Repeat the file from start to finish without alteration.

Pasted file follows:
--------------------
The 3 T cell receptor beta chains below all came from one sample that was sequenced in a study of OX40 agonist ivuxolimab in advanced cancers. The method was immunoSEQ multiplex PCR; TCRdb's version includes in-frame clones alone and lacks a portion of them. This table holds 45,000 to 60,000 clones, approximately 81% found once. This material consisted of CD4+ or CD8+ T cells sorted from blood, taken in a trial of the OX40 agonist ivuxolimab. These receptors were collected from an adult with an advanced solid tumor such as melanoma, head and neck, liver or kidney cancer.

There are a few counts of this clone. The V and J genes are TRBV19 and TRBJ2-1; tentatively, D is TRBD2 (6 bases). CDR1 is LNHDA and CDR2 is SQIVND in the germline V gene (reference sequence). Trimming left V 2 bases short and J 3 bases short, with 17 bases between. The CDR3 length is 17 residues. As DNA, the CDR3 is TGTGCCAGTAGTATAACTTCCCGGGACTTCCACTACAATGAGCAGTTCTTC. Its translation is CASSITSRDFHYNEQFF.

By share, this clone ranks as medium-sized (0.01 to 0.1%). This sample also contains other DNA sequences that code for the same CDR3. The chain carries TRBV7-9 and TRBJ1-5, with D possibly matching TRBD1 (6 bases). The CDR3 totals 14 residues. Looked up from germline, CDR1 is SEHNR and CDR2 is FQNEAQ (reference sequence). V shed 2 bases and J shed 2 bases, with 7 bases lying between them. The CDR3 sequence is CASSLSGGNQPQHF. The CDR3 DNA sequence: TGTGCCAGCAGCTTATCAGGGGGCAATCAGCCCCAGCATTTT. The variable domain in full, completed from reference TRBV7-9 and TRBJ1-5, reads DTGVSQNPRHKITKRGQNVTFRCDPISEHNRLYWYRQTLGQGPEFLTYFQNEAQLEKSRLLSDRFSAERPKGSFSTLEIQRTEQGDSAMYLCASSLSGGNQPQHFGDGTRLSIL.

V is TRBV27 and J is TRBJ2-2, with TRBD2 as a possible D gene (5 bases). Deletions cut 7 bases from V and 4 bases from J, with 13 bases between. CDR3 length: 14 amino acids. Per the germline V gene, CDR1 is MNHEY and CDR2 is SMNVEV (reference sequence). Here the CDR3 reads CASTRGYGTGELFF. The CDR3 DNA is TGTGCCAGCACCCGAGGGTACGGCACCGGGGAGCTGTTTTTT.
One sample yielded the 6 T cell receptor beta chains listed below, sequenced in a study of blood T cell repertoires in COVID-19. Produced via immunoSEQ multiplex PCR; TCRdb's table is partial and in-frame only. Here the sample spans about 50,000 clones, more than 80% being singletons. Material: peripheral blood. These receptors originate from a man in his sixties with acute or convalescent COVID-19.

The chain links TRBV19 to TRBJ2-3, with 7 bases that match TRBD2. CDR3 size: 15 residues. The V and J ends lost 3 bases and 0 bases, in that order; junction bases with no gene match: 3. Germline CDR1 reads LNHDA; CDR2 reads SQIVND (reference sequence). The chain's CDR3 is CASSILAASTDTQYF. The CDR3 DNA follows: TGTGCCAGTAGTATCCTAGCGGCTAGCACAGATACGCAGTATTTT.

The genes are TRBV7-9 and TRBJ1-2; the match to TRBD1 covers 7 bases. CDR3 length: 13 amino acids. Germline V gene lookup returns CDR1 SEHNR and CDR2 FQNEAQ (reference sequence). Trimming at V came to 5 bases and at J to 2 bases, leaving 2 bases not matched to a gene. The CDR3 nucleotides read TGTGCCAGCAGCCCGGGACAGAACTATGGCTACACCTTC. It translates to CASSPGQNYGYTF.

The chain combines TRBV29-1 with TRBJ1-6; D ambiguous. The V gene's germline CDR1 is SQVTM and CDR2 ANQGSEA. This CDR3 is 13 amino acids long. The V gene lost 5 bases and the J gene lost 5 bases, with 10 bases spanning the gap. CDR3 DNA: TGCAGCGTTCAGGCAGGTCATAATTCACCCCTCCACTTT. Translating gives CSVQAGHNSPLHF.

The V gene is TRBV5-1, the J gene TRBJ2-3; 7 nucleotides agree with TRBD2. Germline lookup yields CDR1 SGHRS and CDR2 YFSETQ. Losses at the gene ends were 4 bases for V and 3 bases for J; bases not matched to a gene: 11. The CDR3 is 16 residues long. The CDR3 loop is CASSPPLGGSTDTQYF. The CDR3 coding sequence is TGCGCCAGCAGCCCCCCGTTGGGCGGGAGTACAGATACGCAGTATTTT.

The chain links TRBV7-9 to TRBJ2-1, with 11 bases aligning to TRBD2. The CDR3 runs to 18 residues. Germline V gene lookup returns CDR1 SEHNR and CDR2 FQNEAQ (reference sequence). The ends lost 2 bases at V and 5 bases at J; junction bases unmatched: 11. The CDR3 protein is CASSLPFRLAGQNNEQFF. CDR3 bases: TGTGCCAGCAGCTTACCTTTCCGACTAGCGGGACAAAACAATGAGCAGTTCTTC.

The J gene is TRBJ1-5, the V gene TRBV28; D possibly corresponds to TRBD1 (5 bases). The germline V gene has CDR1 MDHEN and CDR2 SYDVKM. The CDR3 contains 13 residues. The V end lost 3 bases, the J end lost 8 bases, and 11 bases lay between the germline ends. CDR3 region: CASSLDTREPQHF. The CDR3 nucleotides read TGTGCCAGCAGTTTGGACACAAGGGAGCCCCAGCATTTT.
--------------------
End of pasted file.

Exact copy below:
The 3 T cell receptor beta chains below all came from one sample that was sequenced in a study of OX40 agonist ivuxolimab in advanced cancers. The method was immunoSEQ multiplex PCR; TCRdb's version includes in-frame clones alone and lacks a portion of them. This table holds 45,000 to 60,000 clones, approximately 81% found once. This material consisted of CD4+ or CD8+ T cells sorted from blood, taken in a trial of the OX40 agonist ivuxolimab. These receptors were collected from an adult with an advanced solid tumor such as melanoma, head and neck, liver or kidney cancer.

There are a few counts of this clone. The V and J genes are TRBV19 and TRBJ2-1; tentatively, D is TRBD2 (6 bases). CDR1 is LNHDA and CDR2 is SQIVND in the germline V gene (reference sequence). Trimming left V 2 bases short and J 3 bases short, with 17 bases between. The CDR3 length is 17 residues. As DNA, the CDR3 is TGTGCCAGTAGTATAACTTCCCGGGACTTCCACTACAATGAGCAGTTCTTC. Its translation is CASSITSRDFHYNEQFF.

By share, this clone ranks as medium-sized (0.01 to 0.1%). This sample also contains other DNA sequences that code for the same CDR3. The chain carries TRBV7-9 and TRBJ1-5, with D possibly matching TRBD1 (6 bases). The CDR3 totals 14 residues. Looked up from germline, CDR1 is SEHNR and CDR2 is FQNEAQ (reference sequence). V shed 2 bases and J shed 2 bases, with 7 bases lying between them. The CDR3 sequence is CASSLSGGNQPQHF. The CDR3 DNA sequence: TGTGCCAGCAGCTTATCAGGGGGCAATCAGCCCCAGCATTTT. The variable domain in full, completed from reference TRBV7-9 and TRBJ1-5, reads DTGVSQNPRHKITKRGQNVTFRCDPISEHNRLYWYRQTLGQGPEFLTYFQNEAQLEKSRLLSDRFSAERPKGSFSTLEIQRTEQGDSAMYLCASSLSGGNQPQHFGDGTRLSIL.

V is TRBV27 and J is TRBJ2-2, with TRBD2 as a possible D gene (5 bases). Deletions cut 7 bases from V and 4 bases from J, with 13 bases between. CDR3 length: 14 amino acids. Per the germline V gene, CDR1 is MNHEY and CDR2 is SMNVEV (reference sequence). Here the CDR3 reads CASTRGYGTGELFF. The CDR3 DNA is TGTGCCAGCACCCGAGGGTACGGCACCGGGGAGCTGTTTTTT.
One sample yielded the 6 T cell receptor beta chains listed below, sequenced in a study of blood T cell repertoires in COVID-19. Produced via immunoSEQ multiplex PCR; TCRdb's table is partial and in-frame only. Here the sample spans about 50,000 clones, more than 80% being singletons. Material: peripheral blood. These receptors originate from a man in his sixties with acute or convalescent COVID-19.

The chain links TRBV19 to TRBJ2-3, with 7 bases that match TRBD2. CDR3 size: 15 residues. The V and J ends lost 3 bases and 0 bases, in that order; junction bases with no gene match: 3. Germline CDR1 reads LNHDA; CDR2 reads SQIVND (reference sequence). The chain's CDR3 is CASSILAASTDTQYF. The CDR3 DNA follows: TGTGCCAGTAGTATCCTAGCGGCTAGCACAGATACGCAGTATTTT.

The genes are TRBV7-9 and TRBJ1-2; the match to TRBD1 covers 7 bases. CDR3 length: 13 amino acids. Germline V gene lookup returns CDR1 SEHNR and CDR2 FQNEAQ (reference sequence). Trimming at V came to 5 bases and at J to 2 bases, leaving 2 bases not matched to a gene. The CDR3 nucleotides read TGTGCCAGCAGCCCGGGACAGAACTATGGCTACACCTTC. It translates to CASSPGQNYGYTF.

The chain combines TRBV29-1 with TRBJ1-6; D ambiguous. The V gene's germline CDR1 is SQVTM and CDR2 ANQGSEA. This CDR3 is 13 amino acids long. The V gene lost 5 bases and the J gene lost 5 bases, with 10 bases spanning the gap. CDR3 DNA: TGCAGCGTTCAGGCAGGTCATAATTCACCCCTCCACTTT. Translating gives CSVQAGHNSPLHF.

The V gene is TRBV5-1, the J gene TRBJ2-3; 7 nucleotides agree with TRBD2. Germline lookup yields CDR1 SGHRS and CDR2 YFSETQ. Losses at the gene ends were 4 bases for V and 3 bases for J; bases not matched to a gene: 11. The CDR3 is 16 residues long. The CDR3 loop is CASSPPLGGSTDTQYF. The CDR3 coding sequence is TGCGCCAGCAGCCCCCCGTTGGGCGGGAGTACAGATACGCAGTATTTT.

The chain links TRBV7-9 to TRBJ2-1, with 11 bases aligning to TRBD2. The CDR3 runs to 18 residues. Germline V gene lookup returns CDR1 SEHNR and CDR2 FQNEAQ (reference sequence). The ends lost 2 bases at V and 5 bases at J; junction bases unmatched: 11. The CDR3 protein is CASSLPFRLAGQNNEQFF. CDR3 bases: TGTGCCAGCAGCTTACCTTTCCGACTAGCGGGACAAAACAATGAGCAGTTCTTC.

The J gene is TRBJ1-5, the V gene TRBV28; D possibly corresponds to TRBD1 (5 bases). The germline V gene has CDR1 MDHEN and CDR2 SYDVKM. The CDR3 contains 13 residues. The V end lost 3 bases, the J end lost 8 bases, and 11 bases lay between the germline ends. CDR3 region: CASSLDTREPQHF. The CDR3 nucleotides read TGTGCCAGCAGTTTGGACACAAGGGAGCCCCAGCATTTT.